Dolphin Teeth

When it comes to the dolphin species all dolphins are part of the toothed whale suborder and teeth are one of the characteristics that are present among all of the toothed whale family.

Although all dolphins are equipped with teeth not all species use their teeth for eating prey or tearing flesh.

Depending on the dolphins species some dolphins (such as the killer whale) will use their teeth to rip apart the flesh of their prey in order to kill it and make it easier to consume while species (such as the bottlenose dolphin) only use their teeth to grip their prey but will consuming their food whole.

Teeth may also be used to show dominance or threaten other cetaceans, especially during mating season, however this is also dependent upon the species.

Lastly, some researchers believe that the dolphins teeth and jaw may play a role in its ability to absorb and detect sound when combined with echolocation.

The number of teeth a dolphin has can vary greatly depending on its species.

Dolphins can have anywhere from a few dozen to over 250 teeth at a given time and some species (such as Risso’s dolphin) may only have teeth that are present on the lower jaw.

In terms of whether or not dolphins are able to taste the food they eat it has been determined that they do have some level of taste, however their sense of taste isn’t studied as well as in other mammals, so the full extent of their ability to taste food and detect differences is unknown.

While not much is known about the dolphins sense of taste they have been known to show preferences in what types of food they enjoy eating when being fed fish at marine parks and aquariums, and when fed foods containing citric flavoring bottlenose dolphins displayed a number of characteristics indicating their ability to taste the citric acids.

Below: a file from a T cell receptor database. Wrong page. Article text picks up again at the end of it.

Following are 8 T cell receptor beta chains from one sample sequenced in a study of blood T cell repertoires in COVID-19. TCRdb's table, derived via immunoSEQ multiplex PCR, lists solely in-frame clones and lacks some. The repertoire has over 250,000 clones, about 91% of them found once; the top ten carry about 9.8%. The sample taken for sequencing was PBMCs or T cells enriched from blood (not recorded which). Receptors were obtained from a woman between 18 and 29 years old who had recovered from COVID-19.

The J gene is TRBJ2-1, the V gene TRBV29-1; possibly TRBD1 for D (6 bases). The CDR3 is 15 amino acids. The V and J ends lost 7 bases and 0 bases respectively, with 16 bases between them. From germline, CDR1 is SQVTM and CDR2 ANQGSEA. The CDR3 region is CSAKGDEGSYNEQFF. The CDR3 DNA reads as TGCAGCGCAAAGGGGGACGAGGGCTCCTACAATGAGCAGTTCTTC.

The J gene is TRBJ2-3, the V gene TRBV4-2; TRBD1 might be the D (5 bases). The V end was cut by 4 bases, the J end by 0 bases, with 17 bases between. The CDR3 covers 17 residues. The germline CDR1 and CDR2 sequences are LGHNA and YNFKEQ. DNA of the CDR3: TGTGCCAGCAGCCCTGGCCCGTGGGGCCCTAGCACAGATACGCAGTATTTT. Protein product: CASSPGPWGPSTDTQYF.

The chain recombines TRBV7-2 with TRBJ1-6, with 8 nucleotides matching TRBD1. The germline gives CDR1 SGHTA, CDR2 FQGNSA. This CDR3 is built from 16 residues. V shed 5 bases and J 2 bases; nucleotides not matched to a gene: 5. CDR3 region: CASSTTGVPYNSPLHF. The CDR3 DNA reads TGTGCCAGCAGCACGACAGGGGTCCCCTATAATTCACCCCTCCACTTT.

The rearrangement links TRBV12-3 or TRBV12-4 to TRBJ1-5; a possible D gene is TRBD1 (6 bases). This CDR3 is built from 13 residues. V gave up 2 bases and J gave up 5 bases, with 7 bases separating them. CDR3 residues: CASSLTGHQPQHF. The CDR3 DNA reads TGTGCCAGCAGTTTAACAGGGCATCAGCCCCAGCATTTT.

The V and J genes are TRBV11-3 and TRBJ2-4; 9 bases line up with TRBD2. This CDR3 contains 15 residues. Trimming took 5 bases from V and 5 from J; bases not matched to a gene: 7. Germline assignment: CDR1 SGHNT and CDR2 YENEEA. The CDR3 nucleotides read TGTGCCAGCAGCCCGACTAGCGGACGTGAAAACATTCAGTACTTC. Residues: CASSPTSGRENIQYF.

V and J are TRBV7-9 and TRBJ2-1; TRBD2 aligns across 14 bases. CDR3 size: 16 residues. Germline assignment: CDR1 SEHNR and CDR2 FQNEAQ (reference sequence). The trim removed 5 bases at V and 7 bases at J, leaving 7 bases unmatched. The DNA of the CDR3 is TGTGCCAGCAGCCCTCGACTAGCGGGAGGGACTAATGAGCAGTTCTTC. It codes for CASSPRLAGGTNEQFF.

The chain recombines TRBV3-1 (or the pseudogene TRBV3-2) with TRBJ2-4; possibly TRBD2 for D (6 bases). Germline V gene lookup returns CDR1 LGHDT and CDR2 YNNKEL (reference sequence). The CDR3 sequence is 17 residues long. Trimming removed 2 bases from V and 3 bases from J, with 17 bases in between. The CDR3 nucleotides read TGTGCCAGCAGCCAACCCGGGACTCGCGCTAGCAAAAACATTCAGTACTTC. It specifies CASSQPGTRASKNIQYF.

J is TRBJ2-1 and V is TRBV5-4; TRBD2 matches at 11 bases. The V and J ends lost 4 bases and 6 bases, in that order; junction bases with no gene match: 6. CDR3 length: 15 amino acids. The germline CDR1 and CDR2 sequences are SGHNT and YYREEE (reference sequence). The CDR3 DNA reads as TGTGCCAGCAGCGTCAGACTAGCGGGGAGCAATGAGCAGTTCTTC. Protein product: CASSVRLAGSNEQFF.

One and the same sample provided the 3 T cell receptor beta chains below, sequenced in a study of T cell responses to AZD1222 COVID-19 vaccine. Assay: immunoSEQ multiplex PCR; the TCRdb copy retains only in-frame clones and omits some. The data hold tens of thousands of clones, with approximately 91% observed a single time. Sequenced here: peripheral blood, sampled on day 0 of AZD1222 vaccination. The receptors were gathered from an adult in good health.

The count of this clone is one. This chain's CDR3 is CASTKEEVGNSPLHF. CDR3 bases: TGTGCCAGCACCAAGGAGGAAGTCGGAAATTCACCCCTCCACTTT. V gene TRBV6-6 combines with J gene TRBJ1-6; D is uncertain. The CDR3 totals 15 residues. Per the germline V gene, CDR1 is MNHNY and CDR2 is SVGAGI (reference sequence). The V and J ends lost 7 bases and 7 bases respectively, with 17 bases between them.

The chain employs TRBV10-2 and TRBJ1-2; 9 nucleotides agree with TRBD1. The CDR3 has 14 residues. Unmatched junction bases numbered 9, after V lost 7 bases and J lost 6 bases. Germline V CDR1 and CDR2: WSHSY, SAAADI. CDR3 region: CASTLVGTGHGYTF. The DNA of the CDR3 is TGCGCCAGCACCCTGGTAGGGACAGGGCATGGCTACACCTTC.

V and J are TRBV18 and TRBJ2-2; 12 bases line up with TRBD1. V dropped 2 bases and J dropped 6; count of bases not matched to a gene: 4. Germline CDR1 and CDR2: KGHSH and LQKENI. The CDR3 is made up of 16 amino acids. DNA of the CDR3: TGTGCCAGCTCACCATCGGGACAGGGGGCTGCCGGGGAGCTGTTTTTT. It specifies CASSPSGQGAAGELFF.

One theory suggests that it is also possible that a dolphins sense of taste can play a role similar to smell as these dolphins may be able to detect different objects, foods or threats by tasting differences in the water, however this theory isn’t well-studied.

Types of prey dolphins consume

Most species of dolphin stick to a diet that consists primarily of small fish and squid however there are a few species that also consume larger prey and marine mammals.

Here are some foods that dolphins have been known to consume:

  • Cod (a common fish)
  • Capelin (a common fish)
  • Herring (a common fish)
  • Mackerel (a common fish)
  • Squid (dolphins generally hunt small squid, but a few species may hunt larger species of squid)
  • Plankton (a common food source for fish, dolphins and whales)
  • Krill (a small crustacean; a popular food source among blue whales)
  • Cephalopods (which include octopus, squid and cuttlefish)
  • Penguins (eaten by the killer whale)
  • Sea lions (eaten by the killer whale)
  • Walruses (eaten by the killer whale)
  • Seals (eaten by the killer whale)
  • Sharks (eaten by the killer whale)
  • Seabirds (eaten by the killer whale)
  • Sea turtles (small oceanic turtles)
  • Whales (eaten by the killer whale)

How many teeth do dolphins have?

The number of teeth a dolphin has varies by species, however it is estimated that some species may have as many as 250 teeth.

For example the Atlantic bottlenose dolphin has between 80 – 100 teeth, while the short-beaked common dolphin has as many as 240 teeth.

Despite having teeth not all dolphins use their teeth for chewing or breaking apart their prey.

Some species only use their teeth to grab onto their prey and will consume their food whole, while other species don’t appear to have any real use for their teeth at all.